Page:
I guess you could say I’m as inspired by the holidays as I am by Emily Coleman’s blog series: “A Holiday Approach to the Expanded Core Curriculum“. Take, for instance, Emily’s advice to have your child ask family members about their careers in the blog post, “Career Education for the Holidays”.
This is where I want to focus. You probably have a gathering of family, or friends who feel like family, whom you will join for a Thanksgiving meal; take full advantage! Give them a heads up that you want to expose your child (or children) to types of work, the route taken to attain the jobs, and what the work entails. People generally enjoy sharing about their experiences and my hunch is they’ll be happy to share.
To get started, pique your child’s interest ahead of time. Tell your son you know his uncle does “such and such” for work, but you’re not real certain if he gets to do “such and such”. Read a book with your young child that highlights a particular job of a family member, and discuss questions you can ask the relative once she arrives for the holiday. Perhaps you can identify an interest of your child and relate it to Grandpa’s work.
Next, consider age- and developmentally appropriate questions you can ask relatives or friends regarding their former and current careers. Encourage your child to reflect on what he will want to ask.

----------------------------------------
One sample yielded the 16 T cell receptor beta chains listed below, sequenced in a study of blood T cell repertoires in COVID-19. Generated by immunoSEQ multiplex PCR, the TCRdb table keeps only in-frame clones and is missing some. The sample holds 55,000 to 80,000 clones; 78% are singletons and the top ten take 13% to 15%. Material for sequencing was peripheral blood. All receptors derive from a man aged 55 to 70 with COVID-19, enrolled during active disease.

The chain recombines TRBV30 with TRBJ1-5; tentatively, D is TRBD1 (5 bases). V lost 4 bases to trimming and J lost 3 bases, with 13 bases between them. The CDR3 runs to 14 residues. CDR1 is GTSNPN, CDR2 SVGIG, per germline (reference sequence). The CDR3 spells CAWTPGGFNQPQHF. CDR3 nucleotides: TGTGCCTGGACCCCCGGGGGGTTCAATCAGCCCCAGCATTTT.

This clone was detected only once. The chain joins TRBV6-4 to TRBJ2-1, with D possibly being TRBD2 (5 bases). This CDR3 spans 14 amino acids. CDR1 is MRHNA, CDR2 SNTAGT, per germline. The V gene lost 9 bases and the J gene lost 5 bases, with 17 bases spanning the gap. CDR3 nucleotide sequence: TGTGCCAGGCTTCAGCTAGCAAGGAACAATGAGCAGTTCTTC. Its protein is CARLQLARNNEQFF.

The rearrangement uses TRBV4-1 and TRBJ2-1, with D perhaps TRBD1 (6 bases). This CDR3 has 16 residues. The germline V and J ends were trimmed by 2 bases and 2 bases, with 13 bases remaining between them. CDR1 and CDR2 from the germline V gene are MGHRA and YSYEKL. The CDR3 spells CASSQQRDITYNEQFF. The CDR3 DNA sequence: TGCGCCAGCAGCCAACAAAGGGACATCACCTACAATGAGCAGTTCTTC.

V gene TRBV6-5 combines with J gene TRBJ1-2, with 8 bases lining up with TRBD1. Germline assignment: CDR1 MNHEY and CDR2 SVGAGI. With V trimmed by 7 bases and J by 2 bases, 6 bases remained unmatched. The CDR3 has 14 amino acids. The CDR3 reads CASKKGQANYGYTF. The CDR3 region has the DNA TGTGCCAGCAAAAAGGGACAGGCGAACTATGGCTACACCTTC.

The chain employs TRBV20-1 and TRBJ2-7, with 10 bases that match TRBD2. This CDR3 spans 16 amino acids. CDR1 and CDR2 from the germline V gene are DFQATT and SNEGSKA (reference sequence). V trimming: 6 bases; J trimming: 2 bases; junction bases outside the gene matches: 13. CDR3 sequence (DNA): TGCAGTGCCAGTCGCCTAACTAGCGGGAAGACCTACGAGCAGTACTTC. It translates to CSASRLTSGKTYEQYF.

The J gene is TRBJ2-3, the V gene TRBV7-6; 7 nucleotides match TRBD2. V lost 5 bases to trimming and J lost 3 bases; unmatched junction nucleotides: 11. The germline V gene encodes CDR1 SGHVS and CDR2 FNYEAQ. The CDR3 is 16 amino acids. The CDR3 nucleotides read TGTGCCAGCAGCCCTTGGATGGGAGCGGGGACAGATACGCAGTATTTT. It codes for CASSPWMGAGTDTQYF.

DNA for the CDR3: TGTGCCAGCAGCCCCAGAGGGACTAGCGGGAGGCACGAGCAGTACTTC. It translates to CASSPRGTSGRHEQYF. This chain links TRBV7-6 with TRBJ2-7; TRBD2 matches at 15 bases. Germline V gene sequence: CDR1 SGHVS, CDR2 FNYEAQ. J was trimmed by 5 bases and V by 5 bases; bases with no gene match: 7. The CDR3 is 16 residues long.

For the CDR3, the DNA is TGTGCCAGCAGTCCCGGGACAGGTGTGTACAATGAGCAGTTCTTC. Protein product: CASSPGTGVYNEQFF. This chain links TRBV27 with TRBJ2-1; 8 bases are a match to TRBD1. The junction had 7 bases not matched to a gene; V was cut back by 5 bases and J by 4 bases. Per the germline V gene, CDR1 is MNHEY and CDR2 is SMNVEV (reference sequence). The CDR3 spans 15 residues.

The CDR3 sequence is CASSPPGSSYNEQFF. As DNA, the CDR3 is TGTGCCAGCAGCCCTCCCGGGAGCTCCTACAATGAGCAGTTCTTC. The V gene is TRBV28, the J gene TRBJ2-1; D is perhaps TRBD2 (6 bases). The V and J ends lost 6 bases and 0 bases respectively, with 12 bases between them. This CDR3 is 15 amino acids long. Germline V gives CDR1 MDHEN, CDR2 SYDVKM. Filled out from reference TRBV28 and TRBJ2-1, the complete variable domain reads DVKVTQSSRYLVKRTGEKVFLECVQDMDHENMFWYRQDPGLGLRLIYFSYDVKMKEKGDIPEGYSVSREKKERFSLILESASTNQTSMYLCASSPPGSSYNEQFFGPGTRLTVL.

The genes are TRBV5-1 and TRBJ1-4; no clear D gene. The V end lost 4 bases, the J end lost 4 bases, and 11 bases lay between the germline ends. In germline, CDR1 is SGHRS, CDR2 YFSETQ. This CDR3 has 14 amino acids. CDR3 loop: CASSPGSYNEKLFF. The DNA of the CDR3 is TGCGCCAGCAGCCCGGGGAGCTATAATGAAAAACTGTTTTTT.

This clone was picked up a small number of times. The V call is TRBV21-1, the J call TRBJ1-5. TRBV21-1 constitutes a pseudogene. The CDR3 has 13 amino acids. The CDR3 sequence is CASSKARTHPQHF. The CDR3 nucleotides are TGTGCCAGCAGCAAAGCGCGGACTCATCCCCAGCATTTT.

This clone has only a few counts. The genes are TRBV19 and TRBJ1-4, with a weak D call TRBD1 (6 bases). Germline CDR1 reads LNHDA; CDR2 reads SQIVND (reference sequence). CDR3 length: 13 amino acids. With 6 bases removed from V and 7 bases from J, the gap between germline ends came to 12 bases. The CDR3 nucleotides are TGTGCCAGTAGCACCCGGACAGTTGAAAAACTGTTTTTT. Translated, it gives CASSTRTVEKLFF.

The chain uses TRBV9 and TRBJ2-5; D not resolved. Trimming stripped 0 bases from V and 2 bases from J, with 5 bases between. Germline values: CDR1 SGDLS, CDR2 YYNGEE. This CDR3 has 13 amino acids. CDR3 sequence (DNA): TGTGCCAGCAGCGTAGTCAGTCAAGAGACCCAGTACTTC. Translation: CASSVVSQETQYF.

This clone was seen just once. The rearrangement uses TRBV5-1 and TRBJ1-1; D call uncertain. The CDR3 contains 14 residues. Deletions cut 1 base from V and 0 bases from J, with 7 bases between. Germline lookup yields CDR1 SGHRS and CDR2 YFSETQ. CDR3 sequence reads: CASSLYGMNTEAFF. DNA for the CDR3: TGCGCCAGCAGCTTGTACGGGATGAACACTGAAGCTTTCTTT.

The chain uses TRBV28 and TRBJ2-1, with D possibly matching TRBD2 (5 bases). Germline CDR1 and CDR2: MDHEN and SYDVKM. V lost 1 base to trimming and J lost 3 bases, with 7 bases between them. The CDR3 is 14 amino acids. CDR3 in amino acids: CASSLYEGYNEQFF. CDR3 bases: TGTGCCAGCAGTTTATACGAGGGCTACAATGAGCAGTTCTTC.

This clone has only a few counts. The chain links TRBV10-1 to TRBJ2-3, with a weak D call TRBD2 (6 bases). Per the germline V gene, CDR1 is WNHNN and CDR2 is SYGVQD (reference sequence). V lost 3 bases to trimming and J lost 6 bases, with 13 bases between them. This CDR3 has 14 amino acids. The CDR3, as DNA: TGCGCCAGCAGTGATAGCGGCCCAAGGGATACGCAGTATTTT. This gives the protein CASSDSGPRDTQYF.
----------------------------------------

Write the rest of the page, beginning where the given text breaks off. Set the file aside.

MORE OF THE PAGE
Topics and questions may include:
- “What is your job and what are your job responsibilities?”
- “What do you wear to work?”
- “What do you enjoy at work and what is the most challenging?”
- “What was the process of preparing for your job?”
- “How did you find your job?”
- “Tell us about a role model or mentor who guided or encouraged you at work.”
- “What was transitioning from high school to adult life like for you?”
- “What do you wish you had learned at home before moving out?”
- “What was your first job? What did you learn then that helped you prepare for what you do now?”
- “What do you think it takes to be successful at work?”
Remind your child to thank the individuals for helping him learn more about work.
For more ideas on imparting career-education to your child, please read AFB FamilyConnect’s Helping Visually Impaired Babies and Toddlers Explore the Community, Exposing Blind Preschoolers to Jobs, Volunteer Work as a Child’s Preparation for Employment, and A Teenager’s Transition to Independence.